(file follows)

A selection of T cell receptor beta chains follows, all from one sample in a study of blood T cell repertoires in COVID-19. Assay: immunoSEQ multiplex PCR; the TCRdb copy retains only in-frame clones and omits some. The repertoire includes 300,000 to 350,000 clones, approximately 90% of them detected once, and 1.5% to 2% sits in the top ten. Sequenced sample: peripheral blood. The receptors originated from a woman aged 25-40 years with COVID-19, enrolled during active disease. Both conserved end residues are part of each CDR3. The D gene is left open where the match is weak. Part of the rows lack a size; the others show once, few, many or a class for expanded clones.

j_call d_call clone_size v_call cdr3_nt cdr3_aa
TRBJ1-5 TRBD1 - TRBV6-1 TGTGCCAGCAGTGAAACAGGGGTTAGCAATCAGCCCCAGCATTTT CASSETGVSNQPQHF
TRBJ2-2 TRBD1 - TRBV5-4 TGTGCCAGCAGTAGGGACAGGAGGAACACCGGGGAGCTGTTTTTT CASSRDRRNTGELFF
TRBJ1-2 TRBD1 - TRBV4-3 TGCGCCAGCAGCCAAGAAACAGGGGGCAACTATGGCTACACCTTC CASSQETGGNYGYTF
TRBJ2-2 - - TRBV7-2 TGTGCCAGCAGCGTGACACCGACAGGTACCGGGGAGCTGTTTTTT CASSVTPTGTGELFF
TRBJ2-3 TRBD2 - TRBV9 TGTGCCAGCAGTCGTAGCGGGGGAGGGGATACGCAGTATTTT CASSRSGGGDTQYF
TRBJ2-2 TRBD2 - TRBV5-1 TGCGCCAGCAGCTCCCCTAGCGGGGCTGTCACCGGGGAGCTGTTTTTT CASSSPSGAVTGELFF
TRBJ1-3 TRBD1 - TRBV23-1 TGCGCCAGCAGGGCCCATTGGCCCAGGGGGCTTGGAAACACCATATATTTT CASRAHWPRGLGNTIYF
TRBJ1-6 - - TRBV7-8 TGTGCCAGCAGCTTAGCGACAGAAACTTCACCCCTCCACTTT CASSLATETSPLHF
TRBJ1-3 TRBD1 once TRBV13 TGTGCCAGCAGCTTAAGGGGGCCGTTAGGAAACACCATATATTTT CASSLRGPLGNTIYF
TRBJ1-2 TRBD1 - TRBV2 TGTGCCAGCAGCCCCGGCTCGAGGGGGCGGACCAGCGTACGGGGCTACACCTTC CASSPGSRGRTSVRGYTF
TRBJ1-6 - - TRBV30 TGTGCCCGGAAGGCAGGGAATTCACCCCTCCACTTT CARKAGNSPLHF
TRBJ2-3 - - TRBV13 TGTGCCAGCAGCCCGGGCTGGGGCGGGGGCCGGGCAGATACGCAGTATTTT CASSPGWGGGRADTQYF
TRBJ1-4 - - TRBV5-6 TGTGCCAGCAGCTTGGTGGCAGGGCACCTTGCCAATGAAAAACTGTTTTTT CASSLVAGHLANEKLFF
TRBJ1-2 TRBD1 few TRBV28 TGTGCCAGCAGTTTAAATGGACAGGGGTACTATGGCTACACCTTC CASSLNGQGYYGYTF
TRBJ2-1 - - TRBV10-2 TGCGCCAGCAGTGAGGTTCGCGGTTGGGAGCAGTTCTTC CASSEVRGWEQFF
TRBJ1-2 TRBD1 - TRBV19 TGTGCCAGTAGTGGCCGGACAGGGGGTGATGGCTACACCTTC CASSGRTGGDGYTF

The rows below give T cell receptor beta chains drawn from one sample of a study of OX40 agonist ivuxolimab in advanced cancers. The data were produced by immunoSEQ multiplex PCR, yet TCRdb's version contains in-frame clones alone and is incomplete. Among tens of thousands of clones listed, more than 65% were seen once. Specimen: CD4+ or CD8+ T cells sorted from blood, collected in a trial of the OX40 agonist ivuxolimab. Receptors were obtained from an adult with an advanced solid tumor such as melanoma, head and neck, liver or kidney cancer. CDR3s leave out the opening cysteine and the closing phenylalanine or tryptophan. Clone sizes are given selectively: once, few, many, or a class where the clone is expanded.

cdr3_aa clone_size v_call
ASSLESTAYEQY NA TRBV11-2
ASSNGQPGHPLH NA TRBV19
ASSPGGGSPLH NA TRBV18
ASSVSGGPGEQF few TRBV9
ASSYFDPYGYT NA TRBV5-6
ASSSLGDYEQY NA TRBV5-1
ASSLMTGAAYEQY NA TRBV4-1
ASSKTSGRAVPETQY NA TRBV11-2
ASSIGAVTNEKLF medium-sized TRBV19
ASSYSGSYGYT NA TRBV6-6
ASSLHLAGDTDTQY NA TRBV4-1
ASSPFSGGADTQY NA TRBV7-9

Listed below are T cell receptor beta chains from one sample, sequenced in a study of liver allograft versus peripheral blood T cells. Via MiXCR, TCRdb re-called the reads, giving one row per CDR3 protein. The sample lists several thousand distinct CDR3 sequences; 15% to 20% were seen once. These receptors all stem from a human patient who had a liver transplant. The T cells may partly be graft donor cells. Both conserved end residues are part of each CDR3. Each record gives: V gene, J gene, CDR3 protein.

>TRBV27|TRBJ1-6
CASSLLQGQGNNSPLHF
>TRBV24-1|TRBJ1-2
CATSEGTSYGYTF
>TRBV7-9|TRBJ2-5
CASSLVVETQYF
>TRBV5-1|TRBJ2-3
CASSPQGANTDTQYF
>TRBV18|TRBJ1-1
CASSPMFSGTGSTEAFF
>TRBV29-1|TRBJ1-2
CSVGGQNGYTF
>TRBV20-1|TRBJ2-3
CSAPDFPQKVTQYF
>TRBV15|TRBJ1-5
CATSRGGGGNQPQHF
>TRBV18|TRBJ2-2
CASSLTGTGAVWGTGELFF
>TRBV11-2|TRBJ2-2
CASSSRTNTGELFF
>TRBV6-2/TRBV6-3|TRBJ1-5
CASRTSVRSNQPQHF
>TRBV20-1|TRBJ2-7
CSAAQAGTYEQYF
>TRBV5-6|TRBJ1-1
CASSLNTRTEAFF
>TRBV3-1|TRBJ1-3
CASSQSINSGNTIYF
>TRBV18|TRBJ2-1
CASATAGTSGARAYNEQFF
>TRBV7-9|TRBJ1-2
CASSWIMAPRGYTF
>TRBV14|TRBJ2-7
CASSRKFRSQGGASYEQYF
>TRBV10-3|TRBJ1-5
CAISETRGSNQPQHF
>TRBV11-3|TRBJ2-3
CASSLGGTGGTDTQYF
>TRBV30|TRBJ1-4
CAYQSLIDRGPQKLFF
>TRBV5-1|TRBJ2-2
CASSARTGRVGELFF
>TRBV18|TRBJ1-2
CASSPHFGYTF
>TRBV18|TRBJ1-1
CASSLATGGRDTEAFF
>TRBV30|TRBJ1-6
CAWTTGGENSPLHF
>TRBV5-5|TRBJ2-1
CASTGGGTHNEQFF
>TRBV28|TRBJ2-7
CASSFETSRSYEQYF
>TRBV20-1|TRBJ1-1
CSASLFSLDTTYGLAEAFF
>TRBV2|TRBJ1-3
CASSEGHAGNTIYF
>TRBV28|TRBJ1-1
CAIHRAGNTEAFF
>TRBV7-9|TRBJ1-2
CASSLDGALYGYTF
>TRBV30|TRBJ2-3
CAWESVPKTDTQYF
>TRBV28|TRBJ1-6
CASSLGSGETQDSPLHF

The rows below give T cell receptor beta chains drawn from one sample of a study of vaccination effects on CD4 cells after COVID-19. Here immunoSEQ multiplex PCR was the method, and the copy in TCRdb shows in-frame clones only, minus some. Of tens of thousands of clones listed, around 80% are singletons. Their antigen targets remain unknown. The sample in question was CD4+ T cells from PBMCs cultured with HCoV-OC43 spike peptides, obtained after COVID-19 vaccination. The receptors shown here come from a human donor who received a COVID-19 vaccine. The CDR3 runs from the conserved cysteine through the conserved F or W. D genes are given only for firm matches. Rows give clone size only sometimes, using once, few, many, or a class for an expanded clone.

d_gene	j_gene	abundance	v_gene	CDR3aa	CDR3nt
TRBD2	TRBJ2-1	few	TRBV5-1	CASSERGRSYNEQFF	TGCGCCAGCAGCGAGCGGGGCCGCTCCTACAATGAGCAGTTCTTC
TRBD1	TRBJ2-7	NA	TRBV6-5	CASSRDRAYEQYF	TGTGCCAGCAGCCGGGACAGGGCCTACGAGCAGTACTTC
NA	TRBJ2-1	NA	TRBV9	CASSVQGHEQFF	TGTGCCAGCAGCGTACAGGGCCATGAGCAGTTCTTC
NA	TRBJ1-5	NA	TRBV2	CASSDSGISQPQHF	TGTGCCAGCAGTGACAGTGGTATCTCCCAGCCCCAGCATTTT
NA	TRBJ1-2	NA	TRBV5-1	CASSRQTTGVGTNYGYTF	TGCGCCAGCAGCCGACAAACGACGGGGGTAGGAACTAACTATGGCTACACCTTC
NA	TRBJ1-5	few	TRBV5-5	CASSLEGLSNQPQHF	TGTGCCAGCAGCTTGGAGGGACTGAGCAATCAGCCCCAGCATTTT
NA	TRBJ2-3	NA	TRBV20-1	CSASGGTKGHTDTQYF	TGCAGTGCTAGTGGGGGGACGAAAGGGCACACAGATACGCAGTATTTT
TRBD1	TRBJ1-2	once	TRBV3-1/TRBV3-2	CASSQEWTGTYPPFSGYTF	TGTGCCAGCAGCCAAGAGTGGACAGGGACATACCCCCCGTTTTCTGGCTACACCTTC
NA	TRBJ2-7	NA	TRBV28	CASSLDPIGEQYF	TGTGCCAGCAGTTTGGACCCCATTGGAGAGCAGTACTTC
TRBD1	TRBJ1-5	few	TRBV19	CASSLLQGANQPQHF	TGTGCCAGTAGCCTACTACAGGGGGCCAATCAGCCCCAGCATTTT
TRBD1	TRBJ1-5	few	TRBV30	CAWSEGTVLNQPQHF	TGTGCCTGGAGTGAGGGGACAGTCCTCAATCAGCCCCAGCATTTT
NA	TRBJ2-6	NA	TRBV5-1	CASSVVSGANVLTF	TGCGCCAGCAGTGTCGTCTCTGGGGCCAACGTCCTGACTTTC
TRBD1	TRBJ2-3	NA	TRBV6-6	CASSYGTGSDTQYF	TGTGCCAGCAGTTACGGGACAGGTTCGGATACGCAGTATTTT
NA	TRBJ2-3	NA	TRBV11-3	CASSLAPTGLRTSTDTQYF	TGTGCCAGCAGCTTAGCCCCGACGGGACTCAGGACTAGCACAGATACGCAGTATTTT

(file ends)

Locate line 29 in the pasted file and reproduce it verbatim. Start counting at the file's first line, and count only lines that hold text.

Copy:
ASSIGAVTNEKLF medium-sized TRBV19